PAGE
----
Didymos Thomas;81560 wrote:
Because you only created a different set of false dichotomies. You set may have more truthiness, but it is far from the truth - it is just as mistaken as the left-right dichotomy...Even though they are quite distinct from the real socialists and communists. That's my point. These few labels just do not even begin to touch upon the great diversity of political opinions of Americans.
I'll say again, these groups are defined by basic philosophical premises, differnet basic foundations upin which to build a political philosophy. Perhaps my understanding is wrong, but I see two basic idealistic political philosophies (as opposed to pragmatic, non-intellectual, purely selfish 'philosophies': e.g. 'the government should give me healthcare because I need it' or 'I'm ultra-rich, I might as well buy the government to ensure it stays that way'). Those two idealistic philosophies are, at their most basic level, individualism and collectivism. Libertarians, constitutionalists, and anarchists of the libertarian variety, etc. adhere to the former. Socialists, communists, anarcho-communists, social democrats, etc. all adhere to the latter. The other two groups consist of the sort of people I mockingly exemplified above: the sheep and the powers-that-be. Neither of these groups are idealistic, they are both pragamatic, they only differ in that the sheep are weak and don't get what they want, while the fascists are strong and do. It's fundementally unfair to compair this categorization to the left-right division. The former is not being used politically, nor will it be, nor do I intend for it to be; the latter is. The former is logical based on real philosophical differences or, where ideology is lacking, real, objectively demonstrable facts; the latter is illogical in the extreme and rests on tradition and a fundemental misunderstanding, deliberate in my opinion, of the real issues and the real variety of philosophical perspectives from which they can be approached.
The real issue is that most people just do not fit into any of these categories. Most people do not vote based on philosophic principle, but based upon emotion. If anything, there is the real dichotomy - 1) those who vote based on emotion, 2) those who think they vote based on something other than emotion.
I agree with that division. In fact I accounted for it already to some extent. Your #1 corresponds to the sheep. #2 corresponds to everyone else.
But Blue Dog democrats, to use a real group example, are clearly not model libertarians in any sense of the word. For example: one might be financially conservative, yet socially liberal in the sense that they believe universal healthcare to be something that government has a moral obligation to provide. That's far from libertarian.
If someone believes that there is a moral imperative for the state to provide universal health care, that somone is NOT a fiscal conservative. In my understanding, fiscal conservatism does not revolve around low taxes and balanced budgets, that's ancillary; it revolves around a belief that property rights, the sanctity of contracts, and economic freedom are as fundemental as the right to free speech, or any others. I think we're using terms differently in general. My idea of a social liberal is a person who supports individual freedom in private sphere and dealing with private, usually moral issues, such as abortion, gay marriage, drug policy, etc. So, again, I would put the blue dogs in the collectivist camp, despite their opposition to drug prohibition and other morally based intrusions into private life (:whistling:..or not), simply because they support a vast social welfare system, public health care included.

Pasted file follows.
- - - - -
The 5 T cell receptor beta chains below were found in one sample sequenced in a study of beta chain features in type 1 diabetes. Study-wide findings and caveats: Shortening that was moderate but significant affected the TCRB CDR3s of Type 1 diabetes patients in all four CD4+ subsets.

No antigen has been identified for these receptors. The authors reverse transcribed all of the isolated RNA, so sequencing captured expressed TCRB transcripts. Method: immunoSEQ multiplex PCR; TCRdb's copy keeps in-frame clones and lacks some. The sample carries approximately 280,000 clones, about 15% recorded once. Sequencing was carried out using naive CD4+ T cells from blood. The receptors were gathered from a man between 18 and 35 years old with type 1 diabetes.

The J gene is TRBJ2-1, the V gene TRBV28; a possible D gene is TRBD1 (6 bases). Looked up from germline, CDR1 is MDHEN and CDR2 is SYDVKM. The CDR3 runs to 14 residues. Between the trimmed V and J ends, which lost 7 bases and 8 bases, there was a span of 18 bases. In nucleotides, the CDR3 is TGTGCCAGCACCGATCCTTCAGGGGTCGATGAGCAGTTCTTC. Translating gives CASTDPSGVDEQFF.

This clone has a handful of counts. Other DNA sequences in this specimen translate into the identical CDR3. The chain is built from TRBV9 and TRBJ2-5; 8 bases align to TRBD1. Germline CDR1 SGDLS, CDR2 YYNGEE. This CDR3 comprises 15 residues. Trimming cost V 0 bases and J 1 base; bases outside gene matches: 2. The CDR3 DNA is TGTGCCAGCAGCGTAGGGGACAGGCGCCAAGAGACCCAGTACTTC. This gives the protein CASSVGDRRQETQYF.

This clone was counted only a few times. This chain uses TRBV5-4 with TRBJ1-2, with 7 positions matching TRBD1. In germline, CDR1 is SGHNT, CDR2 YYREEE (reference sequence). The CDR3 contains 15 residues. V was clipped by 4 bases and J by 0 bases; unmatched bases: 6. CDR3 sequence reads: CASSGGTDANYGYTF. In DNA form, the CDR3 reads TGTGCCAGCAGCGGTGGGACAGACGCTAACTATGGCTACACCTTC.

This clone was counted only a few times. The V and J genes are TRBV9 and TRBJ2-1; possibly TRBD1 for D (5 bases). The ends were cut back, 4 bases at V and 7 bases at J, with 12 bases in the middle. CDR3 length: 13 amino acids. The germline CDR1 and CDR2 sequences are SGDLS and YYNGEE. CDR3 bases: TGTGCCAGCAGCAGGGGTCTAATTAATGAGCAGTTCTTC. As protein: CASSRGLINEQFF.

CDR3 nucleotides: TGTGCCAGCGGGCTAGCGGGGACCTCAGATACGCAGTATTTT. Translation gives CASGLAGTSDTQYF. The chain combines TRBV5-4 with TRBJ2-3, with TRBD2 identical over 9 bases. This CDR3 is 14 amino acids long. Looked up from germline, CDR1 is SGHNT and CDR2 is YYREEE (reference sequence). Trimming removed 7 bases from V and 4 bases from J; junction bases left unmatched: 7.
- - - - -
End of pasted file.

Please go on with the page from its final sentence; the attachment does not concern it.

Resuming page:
I take it you've never met any of them.
No, I haven't had the dubious privilage, but I am aware of who votes for what, and I don't like what I see. The blue dogs are conservative like George W. Bush was conservative: i.e. NOT.
The left right dichotomy does, indeed, stifle real reform. But you're set does not overcome that problem, either.
I know my division doesn;t ovcercome that problem. It's not meant to. I'm not suggesting that we instrict the media to stop discussing every person and issue in the context of left-right, and start discussing everything in terms of the groups I've devised. This is a way of thinking political variety in America, my way. That's all. If someone doesn't like it, they can not think about it this way. What I do strongly suggest that we demand is an end to the left-right paradigm in the media, to be replaced by objectivity and rational, thoughtful debate without standing, pre-packaged labels, but that's wishful thinking.
Now, one more thing. You've deeply insulted me! I've been called many things, but never optomistic
Sure, in personal life I'm an optomist, but with regard to politics and society in general, I'm pretty pessemistic. Frankly, I think talking about elections and voting patterns, parties, etc. is academic at this point; I always enjoy an essentially futile academic debate, so I've engaged in this one. However, it seems to me at this time that there is no solution without the R word. And I don't mean Republicans, or Recovery, or Republic.
I think there's going to be violence on the streets quite soon. Which way it all ends, I can only guess.